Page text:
Linux in a Scientific Laboratory
The easiest and quite common situation is for the instrument to have a built-in serial port. We can then talk to it using regular serial communication, just like talking to a modem. Examples of such instruments in our lab include stepper motor controllers, temperature controllers and various precise time measurement apparatus.
The simplicity of a serial-line (RS-232) interface has a cost: a serial connection is rather slow and unsuitable for situations requiring quick response or large amounts of data. It also has the annoying feature of being a very loosely defined standard. There are many variations: DTE vs. DCE configuration; hardware vs. software handshake; various settings of data, stop and parity bits. With so many possibilities, the probability that two randomly selected devices will talk to each other right after plugging in the cable is vanishingly small. The ubiquitous “break-out box” is helpful here: it is a small enclosure connected in series with our serial cable, showing the status of data lines and allowing us to reroute individual signal lines with jumper wires.
Compared to the difficulty of figuring out the proper cabling and communication parameters, the actual programming of serial-port communications is trivial, since Linux already provides good quality serial-port drivers. (Linux, of course, does not rely on serial-port routines in PC BIOS and MS-DOS, since they are so inadequate that a whole cottage industry was created providing so-called “communication libraries”.)
One problem with serial-port communications: RS-232 is inherently a point-to-point link—there is no standard and reliable way of connecting multiple devices to the same serial line. There is a scheme where several devices are daisy-chained, i.e., the computer's transmit line goes to the receive input of device 1, its transmit goes to device 2's receive, and so on, until the transmit line of the last device returns to the computer's receive pin. This requires that all devices cooperate by passing on data not destined for them; it is also not reliable when there can be asynchronous responses from devices in the chain. One of the two standard serial ports usually provided on a PC platform is occupied by the mouse, so we need a multi-port expansion board if we need more than one serial line. Fortunately, Linux has built-in support for several inexpensive multi-port boards. We have used Cyclades and STB boards; they are very easy to configure, and their drivers present themselves to the programmer as a regular serial port.
For initial exploration and testing, we normally use either the Seyon or Kermit terminal emulators. Seyon comes with most Linux distributions, while Kermit has to be obtained from Columbia University's FTP site, as its license terms prohibit third-party distribution. The minicom program is harder to configure, so we do not use it much.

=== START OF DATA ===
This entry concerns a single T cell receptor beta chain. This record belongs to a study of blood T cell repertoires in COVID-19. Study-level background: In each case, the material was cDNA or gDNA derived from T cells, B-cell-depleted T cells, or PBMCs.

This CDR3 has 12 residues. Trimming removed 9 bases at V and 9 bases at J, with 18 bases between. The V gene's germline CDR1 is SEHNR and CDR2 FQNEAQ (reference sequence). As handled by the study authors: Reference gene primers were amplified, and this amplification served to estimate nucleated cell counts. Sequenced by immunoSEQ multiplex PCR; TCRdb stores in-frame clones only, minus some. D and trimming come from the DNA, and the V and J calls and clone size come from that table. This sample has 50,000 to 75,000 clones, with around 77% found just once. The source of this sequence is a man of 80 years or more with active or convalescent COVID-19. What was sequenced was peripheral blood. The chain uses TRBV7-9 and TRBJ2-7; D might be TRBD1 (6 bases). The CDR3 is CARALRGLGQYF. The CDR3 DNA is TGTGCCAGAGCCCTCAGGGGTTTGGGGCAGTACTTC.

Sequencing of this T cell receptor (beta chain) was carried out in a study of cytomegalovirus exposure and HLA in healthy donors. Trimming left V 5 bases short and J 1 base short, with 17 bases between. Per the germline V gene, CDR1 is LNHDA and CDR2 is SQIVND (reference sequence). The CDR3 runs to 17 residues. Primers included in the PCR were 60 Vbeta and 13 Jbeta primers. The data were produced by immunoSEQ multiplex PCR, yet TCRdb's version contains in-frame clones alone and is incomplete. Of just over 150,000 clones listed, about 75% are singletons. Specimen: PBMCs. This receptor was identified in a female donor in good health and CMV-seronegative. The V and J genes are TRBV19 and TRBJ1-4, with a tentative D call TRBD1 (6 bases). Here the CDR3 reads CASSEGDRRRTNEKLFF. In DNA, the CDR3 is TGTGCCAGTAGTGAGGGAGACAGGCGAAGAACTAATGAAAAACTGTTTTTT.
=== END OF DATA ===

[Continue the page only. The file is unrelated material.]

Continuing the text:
Nick wrote a Tool Command Language (Tcl) serial communication extension for flexible serial-port I/O, with timeouts and terminator characters. Tcl fits well within our environment because it can be conveniently embedded as a scripting tool for heavy-duty FORTRAN and C programs, and it allows for rapid development, while being robust enough to be deployed in a production environment. We will discuss the benefits of scripting in our environment later in the article.
Another hardware interface popular in scientific and engineering communities is the GPIB—General Purpose Interface Bus. It was designed and popularized by Hewlett Packard (hence its original name HP-IB), and later became an official industry standard, IEEE-488. It is a medium-speed parallel bus, capable of over 100Kbps bandwidth. Many scientific instruments support it, and there are relatively inexpensive controllers for PCs, made by Hewlett Packard, National Instruments and others. Fortunately, Linux kernel drivers, written by Claus Schroeter, already exist for most common GPIB cards. (See “GPIB: Cool, It Works With Linux” by Timotej Ecimovic, Linux Journal, March 1997.)
For those applications requiring very fast data transfer, the VME bus is a common choice. VME is popular in the telecommunications industry, as well as for industrial and military test and measurement applications. It is typically housed in large (and expensive) backplane crates, containing 24 card slots. Usually one of these slots is occupied by a controller that controls the I/O modules in the remaining slots. Originally, VME was designed to work with Motorola 68k-series CPUs, and so most crate controllers were 68k-based, but recently PowerPC and even Pentium-based controllers seem to be more popular.
It turns out that there are Linux ports to all of these architectures, but again, it was simplest for us to use an x86-based VME controller. In most respects, it is a standard Pentium/PCI miniature motherboard, with the only unusual feature being an on-board PCI-VME bridge chip. We use a controller made by VMIC with a VIC bridge chip set; Nick wrote a driver for it, based on another VME-bridge driver we found on the Net.
All VME I/O is done via memory mapping. The I/O modules are accessed by reading and writing their specific memory locations; the VME bridge chip is needed to translate CPU native bus cycles onto the VME bus. A program simply needs to map the appropriate memory area (using mmap), and it can then execute regular memory load and store operations to access the VME peripherals.
We are currently completing a large data-acquisition system that collects precise timing information from events observed at over 800 detectors. We have designed a front-end processor on a VME card module that handles 32 detectors, and another module which multiplexes data from these front-end modules into the crate controller. As the maximum possible data rate in this application is 300,000 events per second, VME is an appropriate platform.
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